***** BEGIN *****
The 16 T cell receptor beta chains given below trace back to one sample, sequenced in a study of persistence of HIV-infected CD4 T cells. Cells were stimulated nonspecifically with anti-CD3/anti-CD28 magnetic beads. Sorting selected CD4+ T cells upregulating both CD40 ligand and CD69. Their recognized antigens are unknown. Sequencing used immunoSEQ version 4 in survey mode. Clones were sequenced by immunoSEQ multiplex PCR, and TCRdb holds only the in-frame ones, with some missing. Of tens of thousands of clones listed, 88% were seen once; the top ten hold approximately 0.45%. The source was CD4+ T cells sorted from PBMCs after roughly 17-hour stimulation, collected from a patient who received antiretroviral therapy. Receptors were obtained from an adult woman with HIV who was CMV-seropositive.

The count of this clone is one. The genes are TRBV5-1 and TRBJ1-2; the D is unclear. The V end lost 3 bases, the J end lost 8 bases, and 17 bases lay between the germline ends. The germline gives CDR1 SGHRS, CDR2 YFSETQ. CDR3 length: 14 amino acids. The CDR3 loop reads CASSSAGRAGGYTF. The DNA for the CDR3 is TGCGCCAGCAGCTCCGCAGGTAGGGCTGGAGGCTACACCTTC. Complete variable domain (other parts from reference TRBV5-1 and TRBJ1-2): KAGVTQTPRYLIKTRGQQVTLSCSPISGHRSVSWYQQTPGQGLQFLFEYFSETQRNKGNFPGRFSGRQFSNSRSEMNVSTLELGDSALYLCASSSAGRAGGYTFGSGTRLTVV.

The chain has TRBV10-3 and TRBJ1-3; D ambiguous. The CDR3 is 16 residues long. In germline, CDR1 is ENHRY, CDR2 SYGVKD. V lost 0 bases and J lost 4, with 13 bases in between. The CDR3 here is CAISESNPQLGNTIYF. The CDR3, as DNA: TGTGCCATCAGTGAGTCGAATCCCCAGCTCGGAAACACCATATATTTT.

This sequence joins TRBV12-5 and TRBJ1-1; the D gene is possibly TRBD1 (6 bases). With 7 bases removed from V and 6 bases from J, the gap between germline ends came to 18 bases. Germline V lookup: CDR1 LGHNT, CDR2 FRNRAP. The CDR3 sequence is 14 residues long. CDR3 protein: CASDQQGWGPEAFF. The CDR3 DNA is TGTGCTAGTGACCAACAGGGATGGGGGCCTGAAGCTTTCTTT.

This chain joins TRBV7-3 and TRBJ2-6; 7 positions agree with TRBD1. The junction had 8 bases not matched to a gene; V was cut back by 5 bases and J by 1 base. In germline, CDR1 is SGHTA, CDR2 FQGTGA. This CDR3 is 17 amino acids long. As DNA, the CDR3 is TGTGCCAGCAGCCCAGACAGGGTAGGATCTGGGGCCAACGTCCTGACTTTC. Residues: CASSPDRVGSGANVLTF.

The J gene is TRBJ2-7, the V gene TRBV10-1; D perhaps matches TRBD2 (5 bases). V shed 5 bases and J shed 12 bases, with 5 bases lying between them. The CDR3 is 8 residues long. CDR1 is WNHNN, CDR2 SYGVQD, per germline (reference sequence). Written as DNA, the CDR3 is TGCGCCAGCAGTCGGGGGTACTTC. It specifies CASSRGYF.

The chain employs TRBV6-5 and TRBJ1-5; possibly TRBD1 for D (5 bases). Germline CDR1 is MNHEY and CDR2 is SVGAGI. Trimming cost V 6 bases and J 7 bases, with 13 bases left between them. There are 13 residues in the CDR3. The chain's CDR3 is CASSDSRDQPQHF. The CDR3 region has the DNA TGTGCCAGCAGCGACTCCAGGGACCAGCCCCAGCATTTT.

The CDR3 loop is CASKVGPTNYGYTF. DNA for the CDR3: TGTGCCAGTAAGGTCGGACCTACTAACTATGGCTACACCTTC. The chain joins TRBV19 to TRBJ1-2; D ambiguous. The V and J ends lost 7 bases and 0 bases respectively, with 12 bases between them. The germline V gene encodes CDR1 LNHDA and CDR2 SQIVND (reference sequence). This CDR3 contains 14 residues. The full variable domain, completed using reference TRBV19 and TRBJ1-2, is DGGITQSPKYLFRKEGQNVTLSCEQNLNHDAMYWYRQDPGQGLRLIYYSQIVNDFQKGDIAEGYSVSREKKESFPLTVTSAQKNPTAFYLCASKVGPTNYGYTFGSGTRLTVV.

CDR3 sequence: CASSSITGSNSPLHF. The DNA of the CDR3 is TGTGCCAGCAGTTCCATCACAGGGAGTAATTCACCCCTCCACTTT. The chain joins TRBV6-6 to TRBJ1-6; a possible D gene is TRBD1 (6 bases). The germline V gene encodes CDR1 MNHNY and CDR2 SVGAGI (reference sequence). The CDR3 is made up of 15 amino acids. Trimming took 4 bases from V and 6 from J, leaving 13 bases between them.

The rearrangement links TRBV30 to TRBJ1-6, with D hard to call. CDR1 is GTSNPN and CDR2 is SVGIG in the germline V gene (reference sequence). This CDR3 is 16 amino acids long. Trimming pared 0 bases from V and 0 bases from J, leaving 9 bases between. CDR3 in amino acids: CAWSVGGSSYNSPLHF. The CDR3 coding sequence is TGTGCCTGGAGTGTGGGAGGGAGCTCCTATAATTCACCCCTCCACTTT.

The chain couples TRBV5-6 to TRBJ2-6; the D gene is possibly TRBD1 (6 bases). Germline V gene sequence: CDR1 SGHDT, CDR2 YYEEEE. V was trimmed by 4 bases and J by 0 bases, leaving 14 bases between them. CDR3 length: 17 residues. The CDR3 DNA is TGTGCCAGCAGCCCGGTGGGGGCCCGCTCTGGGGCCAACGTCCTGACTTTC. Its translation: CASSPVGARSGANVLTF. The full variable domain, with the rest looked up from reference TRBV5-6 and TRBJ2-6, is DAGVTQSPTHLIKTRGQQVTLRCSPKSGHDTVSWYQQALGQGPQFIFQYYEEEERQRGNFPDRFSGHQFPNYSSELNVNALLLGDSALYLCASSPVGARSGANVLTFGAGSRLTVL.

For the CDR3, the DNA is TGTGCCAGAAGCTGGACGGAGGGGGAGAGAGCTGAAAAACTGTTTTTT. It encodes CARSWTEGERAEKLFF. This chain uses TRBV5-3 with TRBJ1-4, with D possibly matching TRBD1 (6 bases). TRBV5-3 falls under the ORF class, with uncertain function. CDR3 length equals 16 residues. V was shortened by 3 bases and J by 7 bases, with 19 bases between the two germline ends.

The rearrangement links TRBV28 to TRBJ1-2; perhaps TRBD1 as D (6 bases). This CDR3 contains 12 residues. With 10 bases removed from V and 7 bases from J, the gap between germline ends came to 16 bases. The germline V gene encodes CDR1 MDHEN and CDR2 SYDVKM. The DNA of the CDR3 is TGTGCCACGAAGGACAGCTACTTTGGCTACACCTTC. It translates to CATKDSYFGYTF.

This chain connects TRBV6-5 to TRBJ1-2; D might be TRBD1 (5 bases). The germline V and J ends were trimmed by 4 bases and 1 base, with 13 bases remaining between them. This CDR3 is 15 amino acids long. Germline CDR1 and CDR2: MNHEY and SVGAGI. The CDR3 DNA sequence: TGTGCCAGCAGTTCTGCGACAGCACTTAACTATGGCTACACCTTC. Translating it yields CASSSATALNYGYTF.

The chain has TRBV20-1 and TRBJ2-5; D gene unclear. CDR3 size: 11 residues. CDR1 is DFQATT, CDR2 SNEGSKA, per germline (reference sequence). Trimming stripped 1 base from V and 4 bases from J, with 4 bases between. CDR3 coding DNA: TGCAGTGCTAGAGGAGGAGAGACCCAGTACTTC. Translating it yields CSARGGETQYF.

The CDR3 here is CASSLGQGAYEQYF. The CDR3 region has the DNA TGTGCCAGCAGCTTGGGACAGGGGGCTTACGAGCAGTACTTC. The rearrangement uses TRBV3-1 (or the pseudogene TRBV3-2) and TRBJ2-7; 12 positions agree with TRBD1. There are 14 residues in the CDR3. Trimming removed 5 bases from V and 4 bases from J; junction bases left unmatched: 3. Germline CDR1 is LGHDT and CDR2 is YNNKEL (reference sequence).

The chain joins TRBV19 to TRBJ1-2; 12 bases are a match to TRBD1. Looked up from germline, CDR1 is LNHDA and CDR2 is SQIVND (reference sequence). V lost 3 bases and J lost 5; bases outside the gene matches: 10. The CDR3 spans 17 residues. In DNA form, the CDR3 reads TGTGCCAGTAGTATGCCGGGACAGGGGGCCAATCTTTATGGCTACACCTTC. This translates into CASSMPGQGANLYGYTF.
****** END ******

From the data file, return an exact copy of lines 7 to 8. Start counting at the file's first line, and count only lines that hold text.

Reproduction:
The chain employs TRBV6-5 and TRBJ1-5; possibly TRBD1 for D (5 bases). Germline CDR1 is MNHEY and CDR2 is SVGAGI. Trimming cost V 6 bases and J 7 bases, with 13 bases left between them. There are 13 residues in the CDR3. The chain's CDR3 is CASSDSRDQPQHF. The CDR3 region has the DNA TGTGCCAGCAGCGACTCCAGGGACCAGCCCCAGCATTTT.

The CDR3 loop is CASKVGPTNYGYTF. DNA for the CDR3: TGTGCCAGTAAGGTCGGACCTACTAACTATGGCTACACCTTC. The chain joins TRBV19 to TRBJ1-2; D ambiguous. The V and J ends lost 7 bases and 0 bases respectively, with 12 bases between them. The germline V gene encodes CDR1 LNHDA and CDR2 SQIVND (reference sequence). This CDR3 contains 14 residues. The full variable domain, completed using reference TRBV19 and TRBJ1-2, is DGGITQSPKYLFRKEGQNVTLSCEQNLNHDAMYWYRQDPGQGLRLIYYSQIVNDFQKGDIAEGYSVSREKKESFPLTVTSAQKNPTAFYLCASKVGPTNYGYTFGSGTRLTVV.